Britons more anxious about Covid than at any time since April

Anxiety levels among Britons have reached their highest level since April as fears about a second Covid wave grow, Government data shows.

The Office for National Statistics (ONS) analysed levels of anxiety between September 30 and October 4 and found they had increased to the highest level since the peak of the pandemic. 

In its weekly release on the social impacts of the virus, the ONS published data related to average anxiety scores.

It found the average anxiety score for all adults increased to 4.3 this week – the highest figure since April 3 to 13, when it stood at 4.9.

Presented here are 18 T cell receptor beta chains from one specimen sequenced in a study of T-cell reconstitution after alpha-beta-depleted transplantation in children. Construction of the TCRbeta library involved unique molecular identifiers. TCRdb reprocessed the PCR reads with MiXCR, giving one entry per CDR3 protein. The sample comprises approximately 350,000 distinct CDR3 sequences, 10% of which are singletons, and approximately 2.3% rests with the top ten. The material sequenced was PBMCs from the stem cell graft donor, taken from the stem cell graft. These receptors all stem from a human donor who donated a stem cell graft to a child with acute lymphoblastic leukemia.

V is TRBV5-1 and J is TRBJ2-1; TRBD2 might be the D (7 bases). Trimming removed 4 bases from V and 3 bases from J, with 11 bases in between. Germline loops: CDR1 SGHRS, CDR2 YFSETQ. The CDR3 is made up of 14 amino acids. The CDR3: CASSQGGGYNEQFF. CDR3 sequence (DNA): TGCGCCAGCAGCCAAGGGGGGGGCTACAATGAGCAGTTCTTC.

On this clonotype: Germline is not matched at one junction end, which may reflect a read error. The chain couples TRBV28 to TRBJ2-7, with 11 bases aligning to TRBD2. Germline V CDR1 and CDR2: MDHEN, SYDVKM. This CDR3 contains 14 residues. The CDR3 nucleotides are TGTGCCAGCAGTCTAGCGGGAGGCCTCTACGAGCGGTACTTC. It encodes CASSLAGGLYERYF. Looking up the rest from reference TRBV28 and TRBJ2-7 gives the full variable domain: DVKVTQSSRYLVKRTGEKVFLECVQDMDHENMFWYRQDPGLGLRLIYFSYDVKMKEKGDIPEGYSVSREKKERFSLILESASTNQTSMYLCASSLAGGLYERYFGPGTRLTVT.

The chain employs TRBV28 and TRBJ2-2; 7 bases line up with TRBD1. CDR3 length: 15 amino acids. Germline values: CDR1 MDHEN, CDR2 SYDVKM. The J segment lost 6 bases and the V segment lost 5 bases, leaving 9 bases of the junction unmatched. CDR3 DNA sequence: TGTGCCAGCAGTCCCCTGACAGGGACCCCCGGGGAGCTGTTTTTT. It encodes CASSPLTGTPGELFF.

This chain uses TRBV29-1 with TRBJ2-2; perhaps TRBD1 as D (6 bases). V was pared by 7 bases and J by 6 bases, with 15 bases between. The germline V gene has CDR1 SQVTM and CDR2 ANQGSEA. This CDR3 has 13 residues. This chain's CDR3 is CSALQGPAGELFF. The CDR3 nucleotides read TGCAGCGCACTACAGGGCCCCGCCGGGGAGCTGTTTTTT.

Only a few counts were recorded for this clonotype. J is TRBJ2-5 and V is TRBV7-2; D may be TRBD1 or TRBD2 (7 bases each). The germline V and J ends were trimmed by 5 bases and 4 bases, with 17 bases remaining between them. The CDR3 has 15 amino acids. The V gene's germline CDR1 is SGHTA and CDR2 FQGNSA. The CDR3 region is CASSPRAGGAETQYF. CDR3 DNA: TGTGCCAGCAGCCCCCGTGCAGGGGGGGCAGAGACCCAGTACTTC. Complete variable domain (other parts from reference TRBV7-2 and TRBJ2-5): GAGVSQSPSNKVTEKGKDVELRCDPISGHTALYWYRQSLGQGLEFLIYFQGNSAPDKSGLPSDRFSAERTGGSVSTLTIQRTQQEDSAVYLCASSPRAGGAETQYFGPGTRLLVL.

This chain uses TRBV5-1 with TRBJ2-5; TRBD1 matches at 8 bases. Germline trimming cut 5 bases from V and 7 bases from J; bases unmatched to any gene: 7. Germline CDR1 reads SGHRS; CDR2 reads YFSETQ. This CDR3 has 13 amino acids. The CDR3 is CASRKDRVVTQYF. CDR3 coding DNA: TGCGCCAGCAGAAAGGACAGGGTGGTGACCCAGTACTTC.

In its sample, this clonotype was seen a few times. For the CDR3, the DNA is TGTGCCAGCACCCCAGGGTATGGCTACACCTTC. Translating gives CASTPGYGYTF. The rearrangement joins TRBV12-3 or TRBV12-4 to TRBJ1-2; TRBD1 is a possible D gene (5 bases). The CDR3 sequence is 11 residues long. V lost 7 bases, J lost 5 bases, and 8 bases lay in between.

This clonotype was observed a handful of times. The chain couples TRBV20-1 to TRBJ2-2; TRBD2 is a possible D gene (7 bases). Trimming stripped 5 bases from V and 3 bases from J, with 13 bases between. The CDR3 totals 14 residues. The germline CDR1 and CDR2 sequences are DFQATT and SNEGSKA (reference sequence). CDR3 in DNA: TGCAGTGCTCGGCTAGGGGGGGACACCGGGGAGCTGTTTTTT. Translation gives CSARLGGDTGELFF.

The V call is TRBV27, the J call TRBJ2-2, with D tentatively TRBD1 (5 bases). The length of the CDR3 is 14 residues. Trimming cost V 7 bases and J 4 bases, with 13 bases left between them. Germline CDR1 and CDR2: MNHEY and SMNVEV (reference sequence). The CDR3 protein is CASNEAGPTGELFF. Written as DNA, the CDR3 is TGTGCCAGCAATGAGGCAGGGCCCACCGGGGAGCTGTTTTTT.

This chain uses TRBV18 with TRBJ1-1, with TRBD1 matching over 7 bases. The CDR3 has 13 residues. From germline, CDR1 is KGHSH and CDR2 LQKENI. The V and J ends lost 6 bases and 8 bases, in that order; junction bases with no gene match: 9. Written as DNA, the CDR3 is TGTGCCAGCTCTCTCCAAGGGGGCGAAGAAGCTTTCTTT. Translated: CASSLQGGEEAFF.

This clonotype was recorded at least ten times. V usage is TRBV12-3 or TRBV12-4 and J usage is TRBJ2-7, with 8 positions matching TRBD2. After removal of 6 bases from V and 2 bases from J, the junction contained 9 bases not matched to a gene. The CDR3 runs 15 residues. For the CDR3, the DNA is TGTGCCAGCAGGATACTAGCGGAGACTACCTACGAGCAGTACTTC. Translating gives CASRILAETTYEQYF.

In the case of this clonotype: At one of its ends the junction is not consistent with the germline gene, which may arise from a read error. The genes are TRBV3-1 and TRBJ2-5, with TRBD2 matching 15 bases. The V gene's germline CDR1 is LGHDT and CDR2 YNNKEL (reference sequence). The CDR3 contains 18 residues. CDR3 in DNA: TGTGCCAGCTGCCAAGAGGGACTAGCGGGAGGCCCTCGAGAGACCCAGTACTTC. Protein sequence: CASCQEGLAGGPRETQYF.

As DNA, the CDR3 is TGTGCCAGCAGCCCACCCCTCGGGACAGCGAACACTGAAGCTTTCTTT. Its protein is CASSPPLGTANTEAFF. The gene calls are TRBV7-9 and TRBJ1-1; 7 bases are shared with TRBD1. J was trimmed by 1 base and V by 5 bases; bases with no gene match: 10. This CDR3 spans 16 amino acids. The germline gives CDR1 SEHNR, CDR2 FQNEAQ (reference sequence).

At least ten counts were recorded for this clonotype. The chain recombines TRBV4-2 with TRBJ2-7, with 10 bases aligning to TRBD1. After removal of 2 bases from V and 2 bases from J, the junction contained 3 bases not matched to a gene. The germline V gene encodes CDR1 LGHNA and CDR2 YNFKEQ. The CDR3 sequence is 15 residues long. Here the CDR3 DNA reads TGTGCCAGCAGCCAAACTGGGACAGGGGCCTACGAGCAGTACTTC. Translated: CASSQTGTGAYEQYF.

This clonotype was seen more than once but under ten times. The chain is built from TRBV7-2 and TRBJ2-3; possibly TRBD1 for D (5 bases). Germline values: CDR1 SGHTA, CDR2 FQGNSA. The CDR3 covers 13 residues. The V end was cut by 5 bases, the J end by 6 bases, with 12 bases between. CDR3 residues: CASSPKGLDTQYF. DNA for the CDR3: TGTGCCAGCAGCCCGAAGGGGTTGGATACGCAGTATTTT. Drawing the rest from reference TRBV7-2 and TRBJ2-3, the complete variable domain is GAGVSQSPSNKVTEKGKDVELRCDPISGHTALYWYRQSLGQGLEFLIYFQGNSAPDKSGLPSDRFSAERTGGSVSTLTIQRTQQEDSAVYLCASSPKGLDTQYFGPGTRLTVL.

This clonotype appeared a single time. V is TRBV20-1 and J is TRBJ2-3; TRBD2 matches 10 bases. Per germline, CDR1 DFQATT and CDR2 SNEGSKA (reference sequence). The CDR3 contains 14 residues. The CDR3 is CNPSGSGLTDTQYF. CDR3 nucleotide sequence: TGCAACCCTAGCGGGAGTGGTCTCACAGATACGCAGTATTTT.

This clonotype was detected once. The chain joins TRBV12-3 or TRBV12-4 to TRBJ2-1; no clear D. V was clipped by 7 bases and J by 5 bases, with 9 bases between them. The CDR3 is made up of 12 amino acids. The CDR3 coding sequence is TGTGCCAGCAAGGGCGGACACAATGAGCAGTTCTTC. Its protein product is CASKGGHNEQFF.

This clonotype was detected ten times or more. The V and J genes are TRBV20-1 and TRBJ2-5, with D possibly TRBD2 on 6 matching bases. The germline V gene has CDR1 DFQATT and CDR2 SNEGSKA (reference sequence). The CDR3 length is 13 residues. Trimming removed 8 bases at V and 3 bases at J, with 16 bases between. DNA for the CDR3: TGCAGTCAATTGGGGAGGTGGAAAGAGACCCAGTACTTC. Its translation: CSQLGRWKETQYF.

More than three in 10 (36 per cent) adults reported high anxiety levels – a score of six or above – rising to more than four in 10 (43 per cent) if they have a health condition.

Of those who said their well-being has been affected by coronavirus, 63 per cent said they felt stressed or anxious, with 64 per cent saying they were worried about the future.

Average scores for life satisfaction (6.9), life feeling worthwhile (7.4) and feeling happiness yesterday (6.9) stood at similar levels to last week.

The figures come as Sir Jeremy Farrar, a member of the Government’s Scientific Advisory Group for Emergencies (Sage), warned that “we are close to or at events and choices of March 13-23” as Covid infections continue to increase.

Sir Jeremy was referring to Boris Johnson’s decision to order people to stay at home as Britain went into lockdown on March 23.

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